The assault on Irish neutrality
Speaking at the Greaves Summer School, Professor John Maguire, former professor of Sociology at University College Cork, said:
``If a tribunal were established to look into Irish foreign policy and the creeping abandonment of neutrality, the disclosures would be even more appalling, and serious, than those currently rocking Dublin Castle. The misrepresentations, evasions and lack of accountability involved in this process mean that we are now on the brink of incorporation into a lawlessly aggressive European Union war-machine, in direct conflict with our superior obligations under our own Constitution and the United Nations Charter.
The greatest misrepresentation of all is the stereotyping of those who value and defend neutrality as isolationist and irresponsible. The central, core meaning of neutralitry - our duty to decide questions of peace and war, life and death, on their ethical merits case by case - is at least as relevant now as it was decades ago. The key question now about 1939-'45 is not whether we were right or wrong in the stance we adopted then, but whether we should have abandoned our right and obligation to decide our stance in the first place.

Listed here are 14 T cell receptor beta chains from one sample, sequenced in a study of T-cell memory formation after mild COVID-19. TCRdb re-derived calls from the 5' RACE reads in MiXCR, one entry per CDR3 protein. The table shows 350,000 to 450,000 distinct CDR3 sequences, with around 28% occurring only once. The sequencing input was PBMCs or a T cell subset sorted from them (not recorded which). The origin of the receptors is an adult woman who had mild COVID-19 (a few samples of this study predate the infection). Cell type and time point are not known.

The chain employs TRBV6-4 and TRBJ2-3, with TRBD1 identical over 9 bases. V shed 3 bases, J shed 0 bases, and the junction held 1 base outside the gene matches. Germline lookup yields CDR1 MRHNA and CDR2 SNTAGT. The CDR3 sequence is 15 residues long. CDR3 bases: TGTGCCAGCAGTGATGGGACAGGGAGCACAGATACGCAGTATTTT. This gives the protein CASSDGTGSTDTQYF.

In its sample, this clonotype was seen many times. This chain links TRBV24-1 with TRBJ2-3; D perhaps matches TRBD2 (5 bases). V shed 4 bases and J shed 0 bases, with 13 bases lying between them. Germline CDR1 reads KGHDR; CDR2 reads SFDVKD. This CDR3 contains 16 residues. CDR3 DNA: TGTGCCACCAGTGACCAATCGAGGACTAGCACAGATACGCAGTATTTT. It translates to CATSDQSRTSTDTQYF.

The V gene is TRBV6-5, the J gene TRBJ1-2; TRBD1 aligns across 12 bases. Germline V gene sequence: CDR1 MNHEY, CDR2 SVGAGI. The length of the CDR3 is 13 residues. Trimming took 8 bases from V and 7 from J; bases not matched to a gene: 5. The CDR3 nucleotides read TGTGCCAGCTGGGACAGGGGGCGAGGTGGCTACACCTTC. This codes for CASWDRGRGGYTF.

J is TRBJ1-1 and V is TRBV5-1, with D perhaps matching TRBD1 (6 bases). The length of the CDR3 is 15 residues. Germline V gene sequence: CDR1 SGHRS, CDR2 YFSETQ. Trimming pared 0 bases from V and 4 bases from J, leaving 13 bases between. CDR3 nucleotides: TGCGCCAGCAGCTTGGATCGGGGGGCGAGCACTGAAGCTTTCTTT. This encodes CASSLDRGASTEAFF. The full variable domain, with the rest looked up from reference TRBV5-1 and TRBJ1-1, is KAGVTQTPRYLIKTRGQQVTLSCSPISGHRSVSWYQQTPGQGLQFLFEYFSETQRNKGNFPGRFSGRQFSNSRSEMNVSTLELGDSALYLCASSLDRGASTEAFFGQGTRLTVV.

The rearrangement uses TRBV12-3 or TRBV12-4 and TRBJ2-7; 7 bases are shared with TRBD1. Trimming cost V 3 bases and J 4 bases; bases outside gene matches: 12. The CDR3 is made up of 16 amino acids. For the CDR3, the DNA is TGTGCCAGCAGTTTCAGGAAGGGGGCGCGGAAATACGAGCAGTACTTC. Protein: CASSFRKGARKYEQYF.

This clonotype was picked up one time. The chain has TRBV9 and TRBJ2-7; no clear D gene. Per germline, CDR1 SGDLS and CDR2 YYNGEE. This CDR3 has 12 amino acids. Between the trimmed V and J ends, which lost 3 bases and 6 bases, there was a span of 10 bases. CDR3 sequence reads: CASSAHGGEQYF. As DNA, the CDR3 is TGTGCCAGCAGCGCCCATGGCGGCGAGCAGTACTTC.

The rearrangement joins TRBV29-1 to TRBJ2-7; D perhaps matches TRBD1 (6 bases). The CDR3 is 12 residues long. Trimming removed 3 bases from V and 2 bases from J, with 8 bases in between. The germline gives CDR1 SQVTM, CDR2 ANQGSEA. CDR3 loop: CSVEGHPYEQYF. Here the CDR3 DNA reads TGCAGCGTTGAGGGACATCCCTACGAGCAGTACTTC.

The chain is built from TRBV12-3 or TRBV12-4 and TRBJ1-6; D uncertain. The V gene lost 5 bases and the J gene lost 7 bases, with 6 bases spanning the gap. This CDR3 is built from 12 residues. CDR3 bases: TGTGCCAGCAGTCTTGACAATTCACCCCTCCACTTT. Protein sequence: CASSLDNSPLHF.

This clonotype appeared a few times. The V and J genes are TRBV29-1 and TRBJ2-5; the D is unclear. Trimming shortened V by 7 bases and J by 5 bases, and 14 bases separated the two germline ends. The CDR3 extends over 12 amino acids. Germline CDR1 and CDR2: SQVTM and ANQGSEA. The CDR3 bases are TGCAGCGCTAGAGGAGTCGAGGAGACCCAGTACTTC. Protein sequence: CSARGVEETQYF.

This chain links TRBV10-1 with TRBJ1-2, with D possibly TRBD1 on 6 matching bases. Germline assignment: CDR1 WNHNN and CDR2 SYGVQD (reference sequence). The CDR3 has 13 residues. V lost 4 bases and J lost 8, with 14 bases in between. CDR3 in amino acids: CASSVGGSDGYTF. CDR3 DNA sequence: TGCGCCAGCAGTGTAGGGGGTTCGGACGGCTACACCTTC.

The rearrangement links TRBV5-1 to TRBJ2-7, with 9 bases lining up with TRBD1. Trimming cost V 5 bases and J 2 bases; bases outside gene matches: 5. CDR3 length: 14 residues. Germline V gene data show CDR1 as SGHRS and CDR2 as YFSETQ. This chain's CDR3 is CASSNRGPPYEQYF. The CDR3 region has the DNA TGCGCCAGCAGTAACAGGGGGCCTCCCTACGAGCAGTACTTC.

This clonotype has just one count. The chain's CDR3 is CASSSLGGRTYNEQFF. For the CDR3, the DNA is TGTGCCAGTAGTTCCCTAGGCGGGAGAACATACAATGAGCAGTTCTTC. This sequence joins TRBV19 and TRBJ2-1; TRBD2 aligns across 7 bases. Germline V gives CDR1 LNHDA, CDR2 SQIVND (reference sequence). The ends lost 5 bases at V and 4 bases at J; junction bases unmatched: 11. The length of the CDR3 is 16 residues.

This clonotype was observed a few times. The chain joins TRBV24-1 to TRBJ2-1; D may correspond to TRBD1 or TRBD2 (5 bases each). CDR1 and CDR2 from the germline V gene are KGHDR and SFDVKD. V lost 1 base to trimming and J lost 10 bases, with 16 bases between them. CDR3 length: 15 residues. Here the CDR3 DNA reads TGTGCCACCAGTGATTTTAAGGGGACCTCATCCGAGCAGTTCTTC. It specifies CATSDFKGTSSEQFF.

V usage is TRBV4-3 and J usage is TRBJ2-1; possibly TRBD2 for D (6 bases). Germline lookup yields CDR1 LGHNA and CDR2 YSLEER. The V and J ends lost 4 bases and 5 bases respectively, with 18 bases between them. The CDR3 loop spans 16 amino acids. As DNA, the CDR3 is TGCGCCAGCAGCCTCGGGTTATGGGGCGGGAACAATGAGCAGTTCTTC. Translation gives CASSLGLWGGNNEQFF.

One of the key issues in the forthcoming referendum on closer EU military integration must be the glaring contradiction between the values and achievements of the Peace Process here in Ireland, and the readiness to abandon conflict-resolution for unauthorised armed aggression in Iraq, former Yugoslavia and elsewhere. The Kosovo-Serbia debacle, even the basis for which is now revealed as vastly distorted by NATO disinformation, involved a bombing campaign where well over half of all bombs missed their targets, and 89% of one category remain ``unaccounted for.''
It is hugely ironic that the alleged ``cure'' for this mayhem is being touted as Raytheon, the arms manufacturer currently being ushered into Derry as one of the first fruits of the ``peace dividend''. The solution to violence is to find means of preventing it, not to export it elsewhere. The only way to do this is to respect and fulfil our own responsibilitity as peace-keepers, under the aegis of a reformed and effective United Nations, which needs defence from the unceasing aggressiveness of NATO.''